This also makes the evolution of the ceratosaurs more interesting with an herbivore in their ranks. First off, Limusaurus is recovered in our analysis as the sister-taxon to the little known Elaphrosaurus from the Late Jurassic of eastern Africa. This implies that this animal itself may also have been herbivorous if it is such a close relative. Enticingly, Elaphrosaurus, while known from a pretty complete skeleton has no skull preserved so this is certainly a possibility. Oli Rauhut is working on a big new description of this taxon and there are potentially indicators in the skeleton that can reveal a tendency for herbivory or carnivory so there is mo re to come on this issue at least. Secondly, Limusaurus and Elaphrosaurus as a pair are the basal most ceratosaurs, and with the taxa basal to them (other theropods) and more derived than them (other ceratorsaurs) all being predatory, what does this mean for the evolution of herbivory? It’s tempting to reason that perhaps early ceratosaurs shifted from carnivory to herbivory and later ones revered to carnivory. However, it is of course more parsimonious to think that this is simply a single change to herbivroy in one lineage than two independent reversals (and of course such complex issues as the reacquisition of teeth, the predatory manus and so on). Still, when we see a general conservatism of diets in other theropod lineages (no matter what they are eating) Limusaurus stands out next to its cousins as a dramatic example of a reversal of lifestyle.
Another point here is that Limusaurus looks rather like ornithomimosaurs, oviraptorosaurs and modern ostriches in terms of the general body plan. For that matter it looks rather like Effigia, the crocodilian ‘ornithomimid’-mimic that was described a few years back. It’s not a great piece of evidence admittedly, but it does seem to be a nother case of convergent evolution towards a constrained bauplan for archosaurian herbivores. In fact it’s worth pointing out that Elaphrosaurus at some point was mistaken for an ornithomimosaur, adding fuel to the fire that this may be an herbivore too and adding weight to the idea that it’s a close relative of Limusaurus.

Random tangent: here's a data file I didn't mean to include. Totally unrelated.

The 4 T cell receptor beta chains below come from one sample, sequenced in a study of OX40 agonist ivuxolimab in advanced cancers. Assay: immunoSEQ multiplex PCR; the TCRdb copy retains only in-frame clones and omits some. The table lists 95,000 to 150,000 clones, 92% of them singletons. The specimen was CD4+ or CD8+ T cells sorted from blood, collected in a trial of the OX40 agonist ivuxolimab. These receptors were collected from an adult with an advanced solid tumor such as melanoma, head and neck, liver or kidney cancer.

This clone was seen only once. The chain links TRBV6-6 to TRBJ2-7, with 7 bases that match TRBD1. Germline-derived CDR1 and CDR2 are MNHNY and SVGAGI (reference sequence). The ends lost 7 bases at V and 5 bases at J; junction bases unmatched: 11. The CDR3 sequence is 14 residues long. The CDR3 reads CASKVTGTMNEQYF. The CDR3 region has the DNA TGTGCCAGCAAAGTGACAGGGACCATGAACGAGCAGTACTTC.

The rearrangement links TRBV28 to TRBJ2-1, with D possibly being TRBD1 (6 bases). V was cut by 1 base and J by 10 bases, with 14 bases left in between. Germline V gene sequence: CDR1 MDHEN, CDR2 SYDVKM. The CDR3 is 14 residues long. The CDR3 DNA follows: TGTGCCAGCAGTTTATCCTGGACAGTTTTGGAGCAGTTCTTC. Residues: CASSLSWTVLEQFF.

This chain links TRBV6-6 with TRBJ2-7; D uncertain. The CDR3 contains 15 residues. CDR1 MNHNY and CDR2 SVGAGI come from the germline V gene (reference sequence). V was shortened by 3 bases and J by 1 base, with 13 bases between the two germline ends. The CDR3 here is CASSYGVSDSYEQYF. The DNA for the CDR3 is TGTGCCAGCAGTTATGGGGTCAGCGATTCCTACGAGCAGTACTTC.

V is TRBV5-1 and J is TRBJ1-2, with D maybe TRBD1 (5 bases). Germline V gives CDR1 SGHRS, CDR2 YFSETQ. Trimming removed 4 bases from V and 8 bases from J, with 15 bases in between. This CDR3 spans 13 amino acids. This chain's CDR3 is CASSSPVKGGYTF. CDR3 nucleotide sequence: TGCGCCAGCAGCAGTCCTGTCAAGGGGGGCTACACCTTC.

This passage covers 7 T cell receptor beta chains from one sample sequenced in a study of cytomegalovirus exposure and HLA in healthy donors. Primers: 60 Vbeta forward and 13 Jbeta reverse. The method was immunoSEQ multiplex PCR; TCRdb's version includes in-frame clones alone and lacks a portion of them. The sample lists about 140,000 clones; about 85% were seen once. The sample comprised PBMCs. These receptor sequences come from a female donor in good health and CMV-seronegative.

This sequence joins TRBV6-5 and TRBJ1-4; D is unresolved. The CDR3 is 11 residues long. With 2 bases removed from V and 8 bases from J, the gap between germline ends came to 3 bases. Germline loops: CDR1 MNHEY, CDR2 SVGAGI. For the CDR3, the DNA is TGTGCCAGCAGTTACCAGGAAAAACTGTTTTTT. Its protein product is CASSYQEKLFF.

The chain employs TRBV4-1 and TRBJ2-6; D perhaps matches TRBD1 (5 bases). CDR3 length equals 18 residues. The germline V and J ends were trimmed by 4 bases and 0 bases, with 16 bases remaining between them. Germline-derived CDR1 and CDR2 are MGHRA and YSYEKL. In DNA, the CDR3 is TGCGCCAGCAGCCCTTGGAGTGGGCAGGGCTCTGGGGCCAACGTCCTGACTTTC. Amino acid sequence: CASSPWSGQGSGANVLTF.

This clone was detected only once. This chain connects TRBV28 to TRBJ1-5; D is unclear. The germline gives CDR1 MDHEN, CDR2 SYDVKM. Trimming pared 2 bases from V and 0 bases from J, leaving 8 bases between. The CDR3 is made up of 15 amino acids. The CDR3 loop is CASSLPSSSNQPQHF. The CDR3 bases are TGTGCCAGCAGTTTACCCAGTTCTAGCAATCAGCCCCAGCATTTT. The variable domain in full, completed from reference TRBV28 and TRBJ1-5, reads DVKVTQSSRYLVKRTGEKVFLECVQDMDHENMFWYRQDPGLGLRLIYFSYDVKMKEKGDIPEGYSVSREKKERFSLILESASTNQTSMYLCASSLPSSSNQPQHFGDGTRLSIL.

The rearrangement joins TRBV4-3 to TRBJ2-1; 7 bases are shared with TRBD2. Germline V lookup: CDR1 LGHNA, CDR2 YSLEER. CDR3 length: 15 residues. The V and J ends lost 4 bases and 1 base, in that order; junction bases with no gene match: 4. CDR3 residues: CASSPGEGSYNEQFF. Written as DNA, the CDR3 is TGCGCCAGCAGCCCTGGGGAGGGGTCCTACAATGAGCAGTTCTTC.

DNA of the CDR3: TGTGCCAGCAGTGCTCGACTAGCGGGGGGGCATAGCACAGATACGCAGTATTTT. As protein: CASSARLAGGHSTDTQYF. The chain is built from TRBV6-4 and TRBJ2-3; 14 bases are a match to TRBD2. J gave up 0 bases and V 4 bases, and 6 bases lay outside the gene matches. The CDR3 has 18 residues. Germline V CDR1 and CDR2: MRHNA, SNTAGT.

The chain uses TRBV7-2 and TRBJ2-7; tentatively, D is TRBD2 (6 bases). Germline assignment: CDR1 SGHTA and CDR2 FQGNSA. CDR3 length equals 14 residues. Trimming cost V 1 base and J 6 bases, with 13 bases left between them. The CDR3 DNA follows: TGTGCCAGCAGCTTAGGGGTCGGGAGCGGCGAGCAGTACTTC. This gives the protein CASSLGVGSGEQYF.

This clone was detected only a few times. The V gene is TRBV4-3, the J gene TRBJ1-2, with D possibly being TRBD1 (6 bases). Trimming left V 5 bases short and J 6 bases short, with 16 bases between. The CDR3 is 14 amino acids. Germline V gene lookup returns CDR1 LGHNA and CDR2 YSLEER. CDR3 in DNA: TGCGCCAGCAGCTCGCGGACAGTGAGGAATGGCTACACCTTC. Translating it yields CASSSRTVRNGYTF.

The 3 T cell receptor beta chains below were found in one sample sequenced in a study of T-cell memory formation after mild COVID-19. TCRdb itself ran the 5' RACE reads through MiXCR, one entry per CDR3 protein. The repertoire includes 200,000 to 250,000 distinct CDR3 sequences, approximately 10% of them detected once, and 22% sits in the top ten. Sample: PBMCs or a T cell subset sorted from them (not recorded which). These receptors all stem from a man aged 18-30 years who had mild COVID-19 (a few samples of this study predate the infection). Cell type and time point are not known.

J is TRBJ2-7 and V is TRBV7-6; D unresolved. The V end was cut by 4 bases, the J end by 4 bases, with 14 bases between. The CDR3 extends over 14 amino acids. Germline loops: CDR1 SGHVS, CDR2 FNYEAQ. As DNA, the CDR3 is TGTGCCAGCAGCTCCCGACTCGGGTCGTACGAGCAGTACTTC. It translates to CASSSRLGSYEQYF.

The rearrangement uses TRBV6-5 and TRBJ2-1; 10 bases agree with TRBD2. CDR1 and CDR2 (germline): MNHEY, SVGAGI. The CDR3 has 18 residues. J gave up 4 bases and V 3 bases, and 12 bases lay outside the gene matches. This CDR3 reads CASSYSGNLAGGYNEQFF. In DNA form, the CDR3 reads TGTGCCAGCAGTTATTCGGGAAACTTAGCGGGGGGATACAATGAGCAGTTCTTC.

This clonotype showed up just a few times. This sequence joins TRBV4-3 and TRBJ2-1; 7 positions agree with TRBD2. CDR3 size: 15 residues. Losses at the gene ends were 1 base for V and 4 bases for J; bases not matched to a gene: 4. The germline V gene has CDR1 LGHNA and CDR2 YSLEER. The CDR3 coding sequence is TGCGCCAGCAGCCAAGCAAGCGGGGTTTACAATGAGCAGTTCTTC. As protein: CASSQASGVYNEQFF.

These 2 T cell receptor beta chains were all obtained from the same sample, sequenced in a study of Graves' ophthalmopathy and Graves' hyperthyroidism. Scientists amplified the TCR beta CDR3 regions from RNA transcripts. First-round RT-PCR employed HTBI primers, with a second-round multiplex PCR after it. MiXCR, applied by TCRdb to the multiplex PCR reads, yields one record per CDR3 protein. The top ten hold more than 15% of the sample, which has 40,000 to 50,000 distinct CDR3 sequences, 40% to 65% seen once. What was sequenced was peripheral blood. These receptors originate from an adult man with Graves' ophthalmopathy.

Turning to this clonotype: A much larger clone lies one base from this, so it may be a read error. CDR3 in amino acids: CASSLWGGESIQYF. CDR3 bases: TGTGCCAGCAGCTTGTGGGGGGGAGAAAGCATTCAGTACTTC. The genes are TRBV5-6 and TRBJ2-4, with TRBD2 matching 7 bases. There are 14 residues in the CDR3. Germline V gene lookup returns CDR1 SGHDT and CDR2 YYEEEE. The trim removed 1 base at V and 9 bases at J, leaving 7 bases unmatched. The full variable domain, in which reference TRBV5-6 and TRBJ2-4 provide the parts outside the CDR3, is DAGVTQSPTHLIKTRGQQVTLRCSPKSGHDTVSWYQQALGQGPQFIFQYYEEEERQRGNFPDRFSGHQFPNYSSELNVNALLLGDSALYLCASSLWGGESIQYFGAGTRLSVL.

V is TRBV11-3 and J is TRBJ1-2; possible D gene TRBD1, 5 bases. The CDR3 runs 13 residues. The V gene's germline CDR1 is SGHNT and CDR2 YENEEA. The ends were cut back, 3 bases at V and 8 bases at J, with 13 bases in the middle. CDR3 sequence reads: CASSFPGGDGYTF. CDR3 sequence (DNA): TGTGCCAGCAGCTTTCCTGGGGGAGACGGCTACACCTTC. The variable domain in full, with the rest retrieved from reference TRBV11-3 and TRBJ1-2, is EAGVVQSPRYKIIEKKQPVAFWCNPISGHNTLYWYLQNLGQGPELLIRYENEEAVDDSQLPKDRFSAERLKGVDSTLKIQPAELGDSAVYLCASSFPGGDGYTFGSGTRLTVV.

So there we are, an herbivorous Middle Jurassic ceratosaur. We never expected to find it, and there it is. What other surprises yet lie in wait? I’m really not sure I might want to guess. There is still lots more to talk about with Limusaurus however so come back for the (possibly) exciting, and certainly complex and confusing issues of finger homology and the rise of birds (via ceratosaurs).
Xu, X., Clark, J.M., Mo, J., Choiniere, J., Forster, C.A., Erickson, G.M., Hone, D.W.E., Sullivan, C., Eberth, D.A., Nesbitt, S. Zhao, Q., Hernandez, R. Jia, C., Han, F., & Guo, Y. 2009. A Jurassic ceratosaur from China helps clarify avian digital homologies. Nature 459(18):940-944.